57 homes damaged from recent storms, slides

Published 8:00 am Friday, June 8, 2018

Polk County Library hosting disaster recovery center on Saturday

COLUMBUS — Recent heavy rains — more than 23 inches since May 15 — have caused damage to 57 homes, five of which were completely destroyed.

Polk County Emergency Management Director Bobby Arledge gave a mudslide and flooding update to Polk County commissioners during a meeting Monday.

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Of the 57 homes touched by the  recent disaster, five were completely destroyed, six had major damage, 12 had minor damage and at least 29 others were affected, Arledge said.

(Photo courtesy of Polk County)

“There’s probably going to be more coming up,” Arledge said. “As of right now, we are still not declared a federal disaster. We are under a state emergency and local, but nothing from federal yet.”

A disaster recovery center has been set up for Saturday from 10 a.m. to 5 p.m. at the Polk County Library in Columbus. The American Red Cross, the North Carolina Baptist Men’s Disaster Relief Ministry, as well as local and state agencies will be present to offer support and assistance for anyone in need.

Arledge told commissioners that officials have reopened all roads that were closed due to the calamity, except for Howard Gap Road from the top of Indian Mountain to 1901 Howard Gap Road. U.S. 176 and Holbert Cove and Green River Cove roads have been completely reopened.

Arledge said there has been a tremendous outpouring of support for the county from state and local agencies, nonprofits and residents offering to help.

“We’ve had over 23 inches of rain since May 15,” Arledge said. “I don’t think we’ve ever had that amount of rain that I can remember. That’s what has caused these slides.”

There were three people killed because of the storms. Patricia Case was killed on May 18 in a mudslide at her home on U.S. 176 in Tryon. On May 28, WYFF journalists Mike McCormick and Aaron Smeltzer were killed when a tree fell on their vehicle on U.S. 176.

Arledge said there were a couple of water rescues during the events: one at Green River Highlands and another on Interstate 26.

“Never in my life have I seen a boat on I-26,” Arledge said. “That was on [May] 18.”

Arledge also said the North Carolina Baptist Men are in the county, where they are helping clean up 130 properties. People who need assistance from the agency for their home will need to sign up.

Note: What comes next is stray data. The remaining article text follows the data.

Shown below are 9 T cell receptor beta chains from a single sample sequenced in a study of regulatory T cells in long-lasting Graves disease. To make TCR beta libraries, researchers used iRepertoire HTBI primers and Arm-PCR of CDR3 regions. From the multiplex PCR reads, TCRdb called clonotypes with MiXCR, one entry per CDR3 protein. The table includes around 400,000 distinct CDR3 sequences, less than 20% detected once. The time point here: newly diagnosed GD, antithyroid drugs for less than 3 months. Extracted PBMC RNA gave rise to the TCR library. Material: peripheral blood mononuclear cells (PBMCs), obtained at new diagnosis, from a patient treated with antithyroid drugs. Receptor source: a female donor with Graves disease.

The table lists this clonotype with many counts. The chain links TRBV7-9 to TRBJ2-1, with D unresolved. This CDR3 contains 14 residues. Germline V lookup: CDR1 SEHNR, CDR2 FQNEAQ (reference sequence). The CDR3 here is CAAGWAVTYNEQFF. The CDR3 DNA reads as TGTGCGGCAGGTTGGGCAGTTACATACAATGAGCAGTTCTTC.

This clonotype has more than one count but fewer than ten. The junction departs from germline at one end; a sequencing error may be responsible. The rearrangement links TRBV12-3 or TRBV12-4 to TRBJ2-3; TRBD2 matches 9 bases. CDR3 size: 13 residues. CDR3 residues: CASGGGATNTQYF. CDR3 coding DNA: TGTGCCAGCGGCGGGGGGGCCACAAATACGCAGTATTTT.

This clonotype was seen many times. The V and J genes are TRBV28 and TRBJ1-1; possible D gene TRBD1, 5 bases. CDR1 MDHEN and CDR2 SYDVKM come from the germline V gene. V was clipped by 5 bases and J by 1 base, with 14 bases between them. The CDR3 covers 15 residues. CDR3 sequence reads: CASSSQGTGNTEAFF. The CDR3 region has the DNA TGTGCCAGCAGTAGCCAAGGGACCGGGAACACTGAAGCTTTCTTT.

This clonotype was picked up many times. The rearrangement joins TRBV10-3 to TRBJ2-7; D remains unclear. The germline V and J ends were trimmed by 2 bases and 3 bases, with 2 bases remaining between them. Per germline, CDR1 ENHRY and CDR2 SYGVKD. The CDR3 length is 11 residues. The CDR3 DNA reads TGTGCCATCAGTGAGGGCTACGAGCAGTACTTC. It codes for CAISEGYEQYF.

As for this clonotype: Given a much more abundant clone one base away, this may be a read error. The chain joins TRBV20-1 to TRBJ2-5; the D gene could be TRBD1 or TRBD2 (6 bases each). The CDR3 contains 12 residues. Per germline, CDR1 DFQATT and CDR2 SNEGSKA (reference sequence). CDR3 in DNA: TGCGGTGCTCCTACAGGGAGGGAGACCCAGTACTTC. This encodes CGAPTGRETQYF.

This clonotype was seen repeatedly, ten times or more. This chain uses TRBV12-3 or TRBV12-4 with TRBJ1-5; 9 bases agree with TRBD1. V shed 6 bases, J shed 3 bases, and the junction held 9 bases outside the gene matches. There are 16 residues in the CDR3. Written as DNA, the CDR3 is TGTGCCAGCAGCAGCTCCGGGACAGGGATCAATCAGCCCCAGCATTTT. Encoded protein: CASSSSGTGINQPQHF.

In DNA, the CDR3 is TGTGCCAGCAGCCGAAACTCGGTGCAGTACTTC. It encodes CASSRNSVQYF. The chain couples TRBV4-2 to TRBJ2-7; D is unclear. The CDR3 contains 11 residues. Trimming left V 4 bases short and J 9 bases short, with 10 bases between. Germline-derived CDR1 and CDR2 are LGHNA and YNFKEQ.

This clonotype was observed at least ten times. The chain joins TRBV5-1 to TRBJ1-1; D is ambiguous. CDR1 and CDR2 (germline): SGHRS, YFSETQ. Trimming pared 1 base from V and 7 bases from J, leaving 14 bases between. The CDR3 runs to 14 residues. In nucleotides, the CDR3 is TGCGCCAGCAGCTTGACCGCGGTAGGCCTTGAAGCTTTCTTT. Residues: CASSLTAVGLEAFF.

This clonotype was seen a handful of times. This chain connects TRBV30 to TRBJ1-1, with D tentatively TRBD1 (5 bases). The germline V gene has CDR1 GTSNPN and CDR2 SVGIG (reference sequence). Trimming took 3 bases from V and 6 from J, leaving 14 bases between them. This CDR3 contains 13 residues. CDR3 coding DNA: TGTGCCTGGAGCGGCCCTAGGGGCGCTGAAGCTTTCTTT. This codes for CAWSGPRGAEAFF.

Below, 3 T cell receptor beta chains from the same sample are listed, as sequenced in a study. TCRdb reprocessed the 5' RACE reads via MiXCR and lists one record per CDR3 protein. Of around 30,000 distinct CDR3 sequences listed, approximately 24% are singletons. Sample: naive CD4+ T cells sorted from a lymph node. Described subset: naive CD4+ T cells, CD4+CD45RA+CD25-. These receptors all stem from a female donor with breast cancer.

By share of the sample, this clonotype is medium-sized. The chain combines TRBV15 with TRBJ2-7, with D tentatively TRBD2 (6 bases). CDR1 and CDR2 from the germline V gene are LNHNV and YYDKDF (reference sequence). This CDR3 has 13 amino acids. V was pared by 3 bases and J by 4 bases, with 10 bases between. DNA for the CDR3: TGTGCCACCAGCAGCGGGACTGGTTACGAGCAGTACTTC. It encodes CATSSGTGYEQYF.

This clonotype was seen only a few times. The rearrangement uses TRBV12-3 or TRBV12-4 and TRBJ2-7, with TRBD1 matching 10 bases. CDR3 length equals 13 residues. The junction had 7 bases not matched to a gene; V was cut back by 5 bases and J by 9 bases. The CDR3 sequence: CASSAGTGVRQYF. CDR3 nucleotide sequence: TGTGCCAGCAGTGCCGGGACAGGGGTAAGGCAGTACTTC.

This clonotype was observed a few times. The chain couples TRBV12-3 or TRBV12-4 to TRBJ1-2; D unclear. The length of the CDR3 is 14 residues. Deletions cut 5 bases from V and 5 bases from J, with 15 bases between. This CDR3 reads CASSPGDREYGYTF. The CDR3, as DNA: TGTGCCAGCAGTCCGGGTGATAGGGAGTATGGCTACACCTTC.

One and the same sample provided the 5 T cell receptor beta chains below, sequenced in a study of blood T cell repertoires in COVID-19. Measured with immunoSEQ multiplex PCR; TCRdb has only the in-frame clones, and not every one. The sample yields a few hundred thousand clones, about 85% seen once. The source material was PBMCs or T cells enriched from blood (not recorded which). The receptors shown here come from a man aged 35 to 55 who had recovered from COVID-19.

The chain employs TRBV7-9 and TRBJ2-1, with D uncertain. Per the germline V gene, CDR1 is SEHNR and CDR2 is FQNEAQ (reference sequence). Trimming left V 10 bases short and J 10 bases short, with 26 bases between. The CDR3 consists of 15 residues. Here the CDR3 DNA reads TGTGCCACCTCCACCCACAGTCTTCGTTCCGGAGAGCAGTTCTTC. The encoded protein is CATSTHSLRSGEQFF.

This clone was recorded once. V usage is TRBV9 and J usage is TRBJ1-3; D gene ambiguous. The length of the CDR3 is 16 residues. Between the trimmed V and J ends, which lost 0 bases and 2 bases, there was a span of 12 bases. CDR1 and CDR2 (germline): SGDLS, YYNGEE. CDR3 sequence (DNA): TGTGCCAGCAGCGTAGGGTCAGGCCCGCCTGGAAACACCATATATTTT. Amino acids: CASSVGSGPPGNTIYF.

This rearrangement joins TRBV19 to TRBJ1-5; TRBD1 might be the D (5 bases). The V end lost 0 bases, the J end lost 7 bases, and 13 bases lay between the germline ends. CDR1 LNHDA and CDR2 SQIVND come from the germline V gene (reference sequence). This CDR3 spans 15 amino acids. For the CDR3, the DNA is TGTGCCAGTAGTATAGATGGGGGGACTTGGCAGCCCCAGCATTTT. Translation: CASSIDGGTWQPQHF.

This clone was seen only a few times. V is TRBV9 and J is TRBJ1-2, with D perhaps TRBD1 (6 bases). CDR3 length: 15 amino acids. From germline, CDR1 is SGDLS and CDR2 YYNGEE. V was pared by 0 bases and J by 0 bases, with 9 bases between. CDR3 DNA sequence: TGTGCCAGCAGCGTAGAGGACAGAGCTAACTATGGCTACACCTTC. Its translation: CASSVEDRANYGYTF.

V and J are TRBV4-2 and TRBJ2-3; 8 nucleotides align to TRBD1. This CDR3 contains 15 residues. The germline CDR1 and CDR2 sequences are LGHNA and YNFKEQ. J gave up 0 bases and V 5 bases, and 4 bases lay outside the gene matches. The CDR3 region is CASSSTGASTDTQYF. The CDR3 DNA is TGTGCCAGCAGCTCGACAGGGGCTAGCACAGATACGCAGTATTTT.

The North Carolina Baptist Men are helping people with yard debris and cleaning out houses with any mud. Another organization, Team Rubicon, from the eastern part of the state, has also arrived for similar help to residents.

Arledge said Gov. Roy Cooper visited last week, and said the North Carolina Department of Transportation will pick up debris from the road. Congressman Patrick McHenry has also visited.

“Thanks for all you’ve done,” said Commissioner Ray Gasperson. “Everyone. It’s been phenomenal.”

Gasperson asked about the Interstate 26 damage. Arledge said there is a culvert there.

“There’s a lot of work to be done before we ever recover from this one,” Arledge said.

Polk County Manager Marche Pittman spoke of the damage along U.S. 176 in Tryon.

“Getting out from under this is going to be much more complex than people realize,” Pittman said.

Commissioner Chair Jake Johnson said when he was in Raleigh recently, everybody knew what happened in Polk County and how it was handled.

“You represented the county very well,” Johnson told Arledge.

Saturday’s recovery center is for anyone affected by the flooding or slides. Pittman said several agencies and nonprofits will be on hand to answer questions or offer help, including county officials, the Baptist Men, Vaya Health, American Red Cross, Rubicon and NCDOT.

“We know this whole thing has impacted folks with land and value, but we also know it’s impacted them mentally,” Pittman said. “Somebody will be there to explain the process and what we’re waiting on with FEMA.”